Posts by KelliK

Home-made Vegan Chocolate: dairy, gluten, sugar and soy free

Posted by on Apr 9, 2014 in Adonai, Recipes | 0 comments

Home-made Vegan Chocolate: dairy, gluten, sugar and soy free

Are you or loved ones missing out on your chocolaty treat this Easter? Here is my simple, clean chocolate alternative for those who have dietary restrictions. The cocoa and sweetener in this recipe can be adjusted to suit your preferences. Personally I like a darker chocolate, so these ratios will make something around what you would expect a 60% – 70% chocolate to taste like. Ingredients 1/3 cup coconut oil 1/3 cup coconut cream 3 tbsp unsweetened cocoa 2 tbsp Xylitol Directions Melt the coconut oil over low heat in a small saucepan. Add the coconut cream and whisk until well combined. Add the cocoa and xylitol and continue whisking until combined. Using a teaspoon drop chocolate mixture into chocolate molds or ice-trays and immediately place in the freezer. Allow to set for at least 1 hour. Remove from freezer and gently remove from molds. Best stored in the freezer in an airtight container. Notes: Chocolates will be softer than regular chocolate, so using molds that have a lot of detail or are quite small may not work very well. You can also make chocolate squares by lining a small baking tray with baking paper and pouring chocolate in. Freeze and once set, cut into desired sizes and shapes. If you are not on a sugar restricted diet or cannot tolerate Xylitol you can replace the Xylitol with sugar or Stevia. I have found honey not to work well, as it separates before setting leaving an uneven sweetness. Add ½ cup of desiccated coconut to the mixture to make coconut roughs or ½ cup of chopped nuts. Peppermint or orange essence could also be added as another...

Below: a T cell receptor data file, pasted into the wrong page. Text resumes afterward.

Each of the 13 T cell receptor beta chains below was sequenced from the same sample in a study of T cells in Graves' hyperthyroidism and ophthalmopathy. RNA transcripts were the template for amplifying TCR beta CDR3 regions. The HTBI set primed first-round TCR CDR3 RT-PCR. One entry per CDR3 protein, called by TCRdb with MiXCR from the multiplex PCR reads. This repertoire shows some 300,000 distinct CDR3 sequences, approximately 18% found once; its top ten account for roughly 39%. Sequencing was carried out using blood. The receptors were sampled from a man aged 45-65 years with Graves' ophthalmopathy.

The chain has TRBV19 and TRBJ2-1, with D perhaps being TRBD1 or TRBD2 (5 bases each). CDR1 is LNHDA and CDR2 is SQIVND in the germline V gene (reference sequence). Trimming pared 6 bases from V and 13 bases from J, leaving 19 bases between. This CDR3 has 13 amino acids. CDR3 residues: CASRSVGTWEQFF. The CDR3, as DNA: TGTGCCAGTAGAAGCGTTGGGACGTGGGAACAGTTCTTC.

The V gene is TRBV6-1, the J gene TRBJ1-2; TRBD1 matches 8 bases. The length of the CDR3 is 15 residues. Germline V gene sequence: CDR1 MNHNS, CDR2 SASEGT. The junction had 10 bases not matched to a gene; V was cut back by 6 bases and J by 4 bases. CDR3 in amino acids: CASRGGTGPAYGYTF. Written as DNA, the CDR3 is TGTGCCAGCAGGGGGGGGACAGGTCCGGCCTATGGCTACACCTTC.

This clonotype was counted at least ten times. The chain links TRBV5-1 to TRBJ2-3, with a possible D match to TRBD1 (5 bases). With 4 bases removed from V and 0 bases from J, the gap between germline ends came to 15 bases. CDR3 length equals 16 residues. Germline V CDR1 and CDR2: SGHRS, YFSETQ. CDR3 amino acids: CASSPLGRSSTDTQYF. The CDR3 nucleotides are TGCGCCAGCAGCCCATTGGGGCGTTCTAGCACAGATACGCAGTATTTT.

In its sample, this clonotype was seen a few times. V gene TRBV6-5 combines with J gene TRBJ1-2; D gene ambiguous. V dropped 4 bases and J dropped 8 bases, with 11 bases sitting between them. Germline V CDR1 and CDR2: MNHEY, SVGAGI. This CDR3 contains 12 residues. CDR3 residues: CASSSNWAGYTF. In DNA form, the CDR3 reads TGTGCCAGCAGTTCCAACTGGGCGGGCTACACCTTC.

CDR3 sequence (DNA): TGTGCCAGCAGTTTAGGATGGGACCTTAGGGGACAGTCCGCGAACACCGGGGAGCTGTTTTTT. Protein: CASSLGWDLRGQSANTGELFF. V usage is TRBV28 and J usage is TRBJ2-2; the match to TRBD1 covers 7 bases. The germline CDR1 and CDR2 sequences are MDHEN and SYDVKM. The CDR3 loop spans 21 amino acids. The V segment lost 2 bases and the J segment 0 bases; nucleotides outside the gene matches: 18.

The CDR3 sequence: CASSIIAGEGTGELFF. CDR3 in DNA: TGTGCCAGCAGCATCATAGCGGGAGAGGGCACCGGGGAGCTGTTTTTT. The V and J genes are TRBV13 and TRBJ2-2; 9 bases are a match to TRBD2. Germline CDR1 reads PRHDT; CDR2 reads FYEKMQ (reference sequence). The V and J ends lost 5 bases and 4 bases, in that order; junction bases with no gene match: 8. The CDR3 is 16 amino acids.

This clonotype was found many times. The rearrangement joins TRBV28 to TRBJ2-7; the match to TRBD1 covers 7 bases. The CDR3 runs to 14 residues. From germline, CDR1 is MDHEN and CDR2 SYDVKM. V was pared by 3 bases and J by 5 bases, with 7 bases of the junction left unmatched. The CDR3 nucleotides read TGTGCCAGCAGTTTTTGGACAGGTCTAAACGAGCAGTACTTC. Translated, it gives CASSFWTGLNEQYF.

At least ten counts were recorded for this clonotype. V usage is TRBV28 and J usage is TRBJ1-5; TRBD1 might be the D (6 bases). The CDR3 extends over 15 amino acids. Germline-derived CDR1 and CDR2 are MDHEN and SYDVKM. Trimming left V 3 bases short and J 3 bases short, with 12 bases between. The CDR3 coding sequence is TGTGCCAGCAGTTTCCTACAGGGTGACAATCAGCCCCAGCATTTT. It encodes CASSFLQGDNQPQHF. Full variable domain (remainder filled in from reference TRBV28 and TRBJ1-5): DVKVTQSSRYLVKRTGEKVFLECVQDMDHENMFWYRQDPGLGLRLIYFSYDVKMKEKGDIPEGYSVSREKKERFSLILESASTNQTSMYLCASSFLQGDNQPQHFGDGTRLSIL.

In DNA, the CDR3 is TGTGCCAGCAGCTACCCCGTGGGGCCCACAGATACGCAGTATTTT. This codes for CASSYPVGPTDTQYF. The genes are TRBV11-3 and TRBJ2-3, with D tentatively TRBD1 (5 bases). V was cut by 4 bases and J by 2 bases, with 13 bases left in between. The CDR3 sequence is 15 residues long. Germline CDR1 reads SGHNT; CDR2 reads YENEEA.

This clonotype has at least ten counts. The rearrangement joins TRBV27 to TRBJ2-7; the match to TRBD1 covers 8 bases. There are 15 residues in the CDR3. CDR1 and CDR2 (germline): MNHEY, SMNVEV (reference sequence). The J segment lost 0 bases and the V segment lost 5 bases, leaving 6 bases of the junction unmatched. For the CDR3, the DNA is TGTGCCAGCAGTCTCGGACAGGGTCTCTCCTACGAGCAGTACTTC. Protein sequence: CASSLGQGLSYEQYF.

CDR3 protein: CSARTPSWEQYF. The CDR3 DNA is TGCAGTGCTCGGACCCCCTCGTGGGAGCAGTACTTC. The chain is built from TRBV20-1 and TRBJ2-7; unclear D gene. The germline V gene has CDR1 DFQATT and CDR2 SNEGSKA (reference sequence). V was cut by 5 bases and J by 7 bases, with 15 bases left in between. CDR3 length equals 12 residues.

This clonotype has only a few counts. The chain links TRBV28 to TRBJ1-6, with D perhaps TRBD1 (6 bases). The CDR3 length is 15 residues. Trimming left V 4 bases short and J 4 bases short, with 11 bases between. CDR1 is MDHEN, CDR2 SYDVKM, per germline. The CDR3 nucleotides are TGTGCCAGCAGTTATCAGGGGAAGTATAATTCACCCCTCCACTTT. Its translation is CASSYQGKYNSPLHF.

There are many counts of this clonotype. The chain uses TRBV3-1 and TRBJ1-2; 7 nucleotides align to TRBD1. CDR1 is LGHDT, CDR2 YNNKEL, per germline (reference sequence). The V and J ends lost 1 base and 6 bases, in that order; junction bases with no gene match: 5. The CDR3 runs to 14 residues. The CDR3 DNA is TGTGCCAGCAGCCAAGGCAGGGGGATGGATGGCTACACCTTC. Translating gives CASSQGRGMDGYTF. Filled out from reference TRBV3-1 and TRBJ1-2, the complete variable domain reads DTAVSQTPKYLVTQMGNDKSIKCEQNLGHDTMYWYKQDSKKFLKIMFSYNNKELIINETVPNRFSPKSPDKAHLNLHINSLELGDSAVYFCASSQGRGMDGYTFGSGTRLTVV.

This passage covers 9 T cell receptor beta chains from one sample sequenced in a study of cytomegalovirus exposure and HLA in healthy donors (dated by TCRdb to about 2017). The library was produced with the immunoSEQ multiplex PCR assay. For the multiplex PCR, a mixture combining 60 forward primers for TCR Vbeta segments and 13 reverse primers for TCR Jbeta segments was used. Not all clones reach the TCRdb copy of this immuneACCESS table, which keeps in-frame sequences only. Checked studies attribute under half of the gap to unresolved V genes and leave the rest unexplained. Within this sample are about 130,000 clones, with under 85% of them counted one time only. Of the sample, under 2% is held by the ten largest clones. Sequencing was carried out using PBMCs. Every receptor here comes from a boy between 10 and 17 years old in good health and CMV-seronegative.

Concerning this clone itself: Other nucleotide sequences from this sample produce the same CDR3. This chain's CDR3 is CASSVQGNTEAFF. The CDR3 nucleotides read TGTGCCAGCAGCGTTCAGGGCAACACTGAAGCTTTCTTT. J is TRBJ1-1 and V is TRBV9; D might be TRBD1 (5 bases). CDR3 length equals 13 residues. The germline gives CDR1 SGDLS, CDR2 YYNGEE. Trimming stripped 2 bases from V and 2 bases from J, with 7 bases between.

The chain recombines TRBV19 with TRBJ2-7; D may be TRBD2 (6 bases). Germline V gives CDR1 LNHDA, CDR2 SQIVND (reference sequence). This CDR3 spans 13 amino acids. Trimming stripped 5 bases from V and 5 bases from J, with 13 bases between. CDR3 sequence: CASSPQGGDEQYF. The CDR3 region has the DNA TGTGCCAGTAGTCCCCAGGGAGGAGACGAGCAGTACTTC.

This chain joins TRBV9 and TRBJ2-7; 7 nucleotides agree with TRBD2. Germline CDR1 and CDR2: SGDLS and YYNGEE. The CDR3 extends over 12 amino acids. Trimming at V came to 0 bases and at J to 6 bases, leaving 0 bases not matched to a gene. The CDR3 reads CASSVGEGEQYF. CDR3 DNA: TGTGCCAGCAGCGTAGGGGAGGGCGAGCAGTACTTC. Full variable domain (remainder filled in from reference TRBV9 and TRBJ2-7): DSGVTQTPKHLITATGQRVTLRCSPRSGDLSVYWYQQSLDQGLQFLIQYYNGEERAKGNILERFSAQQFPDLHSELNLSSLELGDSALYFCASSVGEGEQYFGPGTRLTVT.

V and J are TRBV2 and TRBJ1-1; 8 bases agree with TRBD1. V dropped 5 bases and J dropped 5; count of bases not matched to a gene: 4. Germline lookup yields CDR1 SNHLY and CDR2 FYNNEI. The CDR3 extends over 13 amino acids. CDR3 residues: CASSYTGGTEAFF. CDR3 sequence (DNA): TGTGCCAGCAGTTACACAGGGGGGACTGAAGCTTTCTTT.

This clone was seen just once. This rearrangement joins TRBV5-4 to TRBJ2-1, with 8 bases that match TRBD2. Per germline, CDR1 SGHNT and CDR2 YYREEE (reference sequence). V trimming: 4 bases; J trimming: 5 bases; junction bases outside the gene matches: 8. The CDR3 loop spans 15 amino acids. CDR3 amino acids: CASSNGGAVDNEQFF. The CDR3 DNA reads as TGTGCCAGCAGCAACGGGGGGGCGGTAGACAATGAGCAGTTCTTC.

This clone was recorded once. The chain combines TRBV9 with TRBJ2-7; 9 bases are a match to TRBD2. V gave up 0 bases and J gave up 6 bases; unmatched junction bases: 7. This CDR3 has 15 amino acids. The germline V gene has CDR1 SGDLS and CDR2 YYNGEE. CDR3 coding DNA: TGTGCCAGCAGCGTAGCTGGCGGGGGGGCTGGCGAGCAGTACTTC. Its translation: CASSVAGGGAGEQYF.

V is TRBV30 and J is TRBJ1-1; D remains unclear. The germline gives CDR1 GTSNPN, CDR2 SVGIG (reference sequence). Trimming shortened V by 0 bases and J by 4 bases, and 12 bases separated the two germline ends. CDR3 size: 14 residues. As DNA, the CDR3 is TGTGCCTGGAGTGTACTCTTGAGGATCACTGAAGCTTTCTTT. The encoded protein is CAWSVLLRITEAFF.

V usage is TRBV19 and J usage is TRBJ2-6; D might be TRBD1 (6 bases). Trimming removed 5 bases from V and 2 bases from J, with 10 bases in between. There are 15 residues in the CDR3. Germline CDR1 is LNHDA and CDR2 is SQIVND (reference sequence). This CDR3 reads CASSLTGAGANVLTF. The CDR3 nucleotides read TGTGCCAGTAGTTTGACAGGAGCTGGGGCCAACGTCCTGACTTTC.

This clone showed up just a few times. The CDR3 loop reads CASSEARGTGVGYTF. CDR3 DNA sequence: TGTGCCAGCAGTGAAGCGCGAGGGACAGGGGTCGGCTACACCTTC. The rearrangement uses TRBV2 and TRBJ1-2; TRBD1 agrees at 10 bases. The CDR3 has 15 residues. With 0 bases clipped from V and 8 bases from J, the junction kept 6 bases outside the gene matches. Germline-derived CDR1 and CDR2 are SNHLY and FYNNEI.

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Iodine Deficiency and the link with Thyroid, Brain and Breast Health

Posted by on Apr 7, 2014 in Adonai, Articles | 0 comments

Iodine Deficiency and the link with Thyroid, Brain and Breast Health